Post-Election Recap: Expanding Liberty, Not Government Mandates, Is the Actual Way Forward

The 2012 presidential election was long, but thankfully it’s over. Promoting liberty is a long-run strategy, and perfect policies are not adopted overnight. Thus we should celebrate when society makes incremental progress in the right direction, and help course-correct when society gives in to the tempting calls of coercion and mandates to get its way. Ultimately it’s freedom, not government mandates and laws, that truly move us forward.

At the state level, there were several wins for property rights and contract law. Contract law moved forward as Maine, Maryland, and Washington state expanded contract rights to include same-sex marriage. This is significant because it is the first time that voters rather than lawmakers or courts extended these rights. Minnesota voters also rejected a proposed state constitutional amendment that would have defined marriage as a heterosexual union. (Previously, voters in more than 30 states have approved constitutional bans on gay marriage.) Perhaps President Obama’s “evolution” on this issue helped move it forward.

Colorado and Washington enhanced property rights as they became the first states to legalize marijuana for recreational use. This will help put pressure on highly ineffective and destructive federal law that currently classifies cannabis as an illegal narcotic. This demonstrates the power and importance of federalism—allowing states to have different laws than the federal government—to help move other states and the federal government forward. If it weren’t for federalism, we’d probably have to wait until the central government in Washington woke up to the realization that the drug war has been a failure.

In a win for taxpayers, Michigan voters defeated, 58% to 42%, a state constitutional amendment that would have prohibited the legislature from ever enacting a law that would curb the powers of public employee unions. Had the amendment passed, it would have enshrined the inherent conflict of interest that exists between public sector unions and the elected officials they help to elect who also negotiate their pay; Wisconsin-style reforms would not be possible.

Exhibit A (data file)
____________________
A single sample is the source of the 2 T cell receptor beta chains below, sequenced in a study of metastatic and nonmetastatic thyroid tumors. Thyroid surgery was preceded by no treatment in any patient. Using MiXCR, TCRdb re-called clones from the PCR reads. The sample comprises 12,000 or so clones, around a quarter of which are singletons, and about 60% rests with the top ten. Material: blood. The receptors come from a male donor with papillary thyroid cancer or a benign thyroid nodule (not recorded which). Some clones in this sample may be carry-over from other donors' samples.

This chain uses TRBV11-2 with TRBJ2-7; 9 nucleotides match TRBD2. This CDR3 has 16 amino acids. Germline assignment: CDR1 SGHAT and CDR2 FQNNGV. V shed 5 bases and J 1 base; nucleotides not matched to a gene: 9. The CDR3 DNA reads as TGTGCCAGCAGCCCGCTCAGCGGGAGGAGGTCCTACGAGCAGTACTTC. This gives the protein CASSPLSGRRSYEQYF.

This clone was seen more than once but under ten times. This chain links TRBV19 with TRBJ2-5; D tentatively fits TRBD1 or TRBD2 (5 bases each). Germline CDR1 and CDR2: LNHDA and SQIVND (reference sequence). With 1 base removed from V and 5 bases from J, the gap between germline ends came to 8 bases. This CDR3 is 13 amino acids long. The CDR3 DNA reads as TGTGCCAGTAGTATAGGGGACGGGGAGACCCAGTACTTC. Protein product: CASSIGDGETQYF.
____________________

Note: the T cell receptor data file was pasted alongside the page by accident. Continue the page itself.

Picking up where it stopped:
Despite the hopes of the Washington Post, Virginians passed, 82% to 18%, a state constitutional amendment that further bolsters property rights in the state. The amendment was in a direct response to the controversial Kelo v. City of New London Supreme Court decision that allowed government to seize private property and then award it to another private entity. The amendment prohibits property takings for private enterprise or economic development, restricting takings to public use. It also increases the amount the state government may have to compensate property owners in eminent domain cases, disincentivizing eminent domain further.

Another interesting development is that Democratic Senate candidates who ran on the rhetoric of fiscal conservatism beat out Republican conservatives who delved into divisive, and at times asinine, social issues. Take for example, Indiana Democrat Joe Donnelly, Missouri Democrat Claire McCaskill, and Wisconsin Democrat Tammy Baldwin, who beat out Republicans Richard Mourdock, Todd Akin, and Tommy Thompson.

Although the pundits will continue to debate for weeks the primary reasons for President Obama’s reelection, one important reason he won was by preaching the politics of inclusivity:

It doesn’t matter whether you’re black or white or Hispanic or Asian or Native American or young or old or rich or poor, able, disabled, gay or straight, you can make it here in America if you’re willing to try.

Inclusivity is a winning strategy. Unfortunately, and ironically, exit polls reveal this was one of the most polarized electorates. Rather than President Obama winning modest margins across all different demographic and political groups, he won big among some and Romney won big among others.

Obama’s good intentions notwithstanding, his “Forward!” policies are unlikely to deliver on their promises of upward economic mobility or inclusivity. However, the principles of freedom can and do bring people together because it does not require the force to take from one to give to another: it offers all individuals the equal opportunity to be free. And as it turn out, this equal opportunity to be free unleashes the ingenuity of human potential as individuals strive to pursue their happiness, driving real progress of economic growth, technological advancement, and social tolerance

It has been left to libertarians to explain concretely and specifically how expanding individual freedom, not government mandates and rules, helps each and everyone one of us personally and thus as a society as a whole. Freedom is what truly moves all of us forward.

A version of this blog post appeared at Reason.com